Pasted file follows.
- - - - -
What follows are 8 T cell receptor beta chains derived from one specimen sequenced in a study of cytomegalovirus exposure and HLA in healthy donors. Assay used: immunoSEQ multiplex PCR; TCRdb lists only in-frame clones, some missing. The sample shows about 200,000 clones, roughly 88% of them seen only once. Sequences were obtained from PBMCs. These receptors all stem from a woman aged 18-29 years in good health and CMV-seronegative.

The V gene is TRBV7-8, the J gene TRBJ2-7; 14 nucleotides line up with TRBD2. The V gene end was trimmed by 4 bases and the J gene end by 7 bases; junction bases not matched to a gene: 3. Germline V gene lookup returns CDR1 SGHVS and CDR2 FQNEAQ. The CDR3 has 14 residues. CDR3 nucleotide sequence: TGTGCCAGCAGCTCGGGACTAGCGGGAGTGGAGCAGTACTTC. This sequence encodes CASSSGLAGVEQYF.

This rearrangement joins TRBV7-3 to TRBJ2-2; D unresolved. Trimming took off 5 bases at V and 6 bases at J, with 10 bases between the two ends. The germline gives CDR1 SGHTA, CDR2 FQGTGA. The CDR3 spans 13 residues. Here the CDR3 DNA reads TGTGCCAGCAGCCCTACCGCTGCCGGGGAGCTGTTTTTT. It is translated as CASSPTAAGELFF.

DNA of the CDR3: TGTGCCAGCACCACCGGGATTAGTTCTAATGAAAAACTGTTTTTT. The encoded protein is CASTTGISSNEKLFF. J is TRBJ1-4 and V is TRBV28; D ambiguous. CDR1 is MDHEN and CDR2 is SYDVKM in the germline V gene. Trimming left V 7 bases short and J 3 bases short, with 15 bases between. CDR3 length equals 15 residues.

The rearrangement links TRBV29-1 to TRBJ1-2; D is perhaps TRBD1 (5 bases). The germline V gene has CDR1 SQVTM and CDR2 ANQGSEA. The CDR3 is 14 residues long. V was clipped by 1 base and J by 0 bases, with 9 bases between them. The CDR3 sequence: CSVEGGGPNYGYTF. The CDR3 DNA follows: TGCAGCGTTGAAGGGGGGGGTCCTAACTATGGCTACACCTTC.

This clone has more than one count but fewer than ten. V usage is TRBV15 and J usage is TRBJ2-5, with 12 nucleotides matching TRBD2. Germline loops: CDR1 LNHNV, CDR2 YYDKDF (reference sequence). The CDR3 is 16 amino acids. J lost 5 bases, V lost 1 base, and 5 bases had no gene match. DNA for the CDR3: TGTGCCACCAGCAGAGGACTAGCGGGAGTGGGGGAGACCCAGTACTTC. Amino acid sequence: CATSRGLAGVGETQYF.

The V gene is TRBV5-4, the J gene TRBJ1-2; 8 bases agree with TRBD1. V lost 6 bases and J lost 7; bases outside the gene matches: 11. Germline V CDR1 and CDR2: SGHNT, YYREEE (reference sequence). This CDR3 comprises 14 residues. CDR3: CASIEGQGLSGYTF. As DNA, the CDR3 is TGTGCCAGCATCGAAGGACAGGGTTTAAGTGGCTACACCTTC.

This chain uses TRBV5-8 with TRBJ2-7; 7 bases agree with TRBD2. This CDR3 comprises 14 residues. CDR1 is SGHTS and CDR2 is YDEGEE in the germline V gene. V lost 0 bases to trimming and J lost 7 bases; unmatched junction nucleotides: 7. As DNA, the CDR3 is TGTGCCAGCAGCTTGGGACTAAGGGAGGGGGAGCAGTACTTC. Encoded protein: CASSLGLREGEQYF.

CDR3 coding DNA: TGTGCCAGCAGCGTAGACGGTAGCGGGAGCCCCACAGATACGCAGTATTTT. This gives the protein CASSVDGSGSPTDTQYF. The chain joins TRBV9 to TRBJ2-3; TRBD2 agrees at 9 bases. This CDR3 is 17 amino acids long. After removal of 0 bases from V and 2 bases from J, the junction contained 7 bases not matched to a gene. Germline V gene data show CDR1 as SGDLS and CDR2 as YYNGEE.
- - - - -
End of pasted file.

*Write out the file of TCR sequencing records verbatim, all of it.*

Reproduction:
What follows are 8 T cell receptor beta chains derived from one specimen sequenced in a study of cytomegalovirus exposure and HLA in healthy donors. Assay used: immunoSEQ multiplex PCR; TCRdb lists only in-frame clones, some missing. The sample shows about 200,000 clones, roughly 88% of them seen only once. Sequences were obtained from PBMCs. These receptors all stem from a woman aged 18-29 years in good health and CMV-seronegative.

The V gene is TRBV7-8, the J gene TRBJ2-7; 14 nucleotides line up with TRBD2. The V gene end was trimmed by 4 bases and the J gene end by 7 bases; junction bases not matched to a gene: 3. Germline V gene lookup returns CDR1 SGHVS and CDR2 FQNEAQ. The CDR3 has 14 residues. CDR3 nucleotide sequence: TGTGCCAGCAGCTCGGGACTAGCGGGAGTGGAGCAGTACTTC. This sequence encodes CASSSGLAGVEQYF.

This rearrangement joins TRBV7-3 to TRBJ2-2; D unresolved. Trimming took off 5 bases at V and 6 bases at J, with 10 bases between the two ends. The germline gives CDR1 SGHTA, CDR2 FQGTGA. The CDR3 spans 13 residues. Here the CDR3 DNA reads TGTGCCAGCAGCCCTACCGCTGCCGGGGAGCTGTTTTTT. It is translated as CASSPTAAGELFF.

DNA of the CDR3: TGTGCCAGCACCACCGGGATTAGTTCTAATGAAAAACTGTTTTTT. The encoded protein is CASTTGISSNEKLFF. J is TRBJ1-4 and V is TRBV28; D ambiguous. CDR1 is MDHEN and CDR2 is SYDVKM in the germline V gene. Trimming left V 7 bases short and J 3 bases short, with 15 bases between. CDR3 length equals 15 residues.

The rearrangement links TRBV29-1 to TRBJ1-2; D is perhaps TRBD1 (5 bases). The germline V gene has CDR1 SQVTM and CDR2 ANQGSEA. The CDR3 is 14 residues long. V was clipped by 1 base and J by 0 bases, with 9 bases between them. The CDR3 sequence: CSVEGGGPNYGYTF. The CDR3 DNA follows: TGCAGCGTTGAAGGGGGGGGTCCTAACTATGGCTACACCTTC.

This clone has more than one count but fewer than ten. V usage is TRBV15 and J usage is TRBJ2-5, with 12 nucleotides matching TRBD2. Germline loops: CDR1 LNHNV, CDR2 YYDKDF (reference sequence). The CDR3 is 16 amino acids. J lost 5 bases, V lost 1 base, and 5 bases had no gene match. DNA for the CDR3: TGTGCCACCAGCAGAGGACTAGCGGGAGTGGGGGAGACCCAGTACTTC. Amino acid sequence: CATSRGLAGVGETQYF.

The V gene is TRBV5-4, the J gene TRBJ1-2; 8 bases agree with TRBD1. V lost 6 bases and J lost 7; bases outside the gene matches: 11. Germline V CDR1 and CDR2: SGHNT, YYREEE (reference sequence). This CDR3 comprises 14 residues. CDR3: CASIEGQGLSGYTF. As DNA, the CDR3 is TGTGCCAGCATCGAAGGACAGGGTTTAAGTGGCTACACCTTC.

This chain uses TRBV5-8 with TRBJ2-7; 7 bases agree with TRBD2. This CDR3 comprises 14 residues. CDR1 is SGHTS and CDR2 is YDEGEE in the germline V gene. V lost 0 bases to trimming and J lost 7 bases; unmatched junction nucleotides: 7. As DNA, the CDR3 is TGTGCCAGCAGCTTGGGACTAAGGGAGGGGGAGCAGTACTTC. Encoded protein: CASSLGLREGEQYF.

CDR3 coding DNA: TGTGCCAGCAGCGTAGACGGTAGCGGGAGCCCCACAGATACGCAGTATTTT. This gives the protein CASSVDGSGSPTDTQYF. The chain joins TRBV9 to TRBJ2-3; TRBD2 agrees at 9 bases. This CDR3 is 17 amino acids long. After removal of 0 bases from V and 2 bases from J, the junction contained 7 bases not matched to a gene. Germline V gene data show CDR1 as SGDLS and CDR2 as YYNGEE.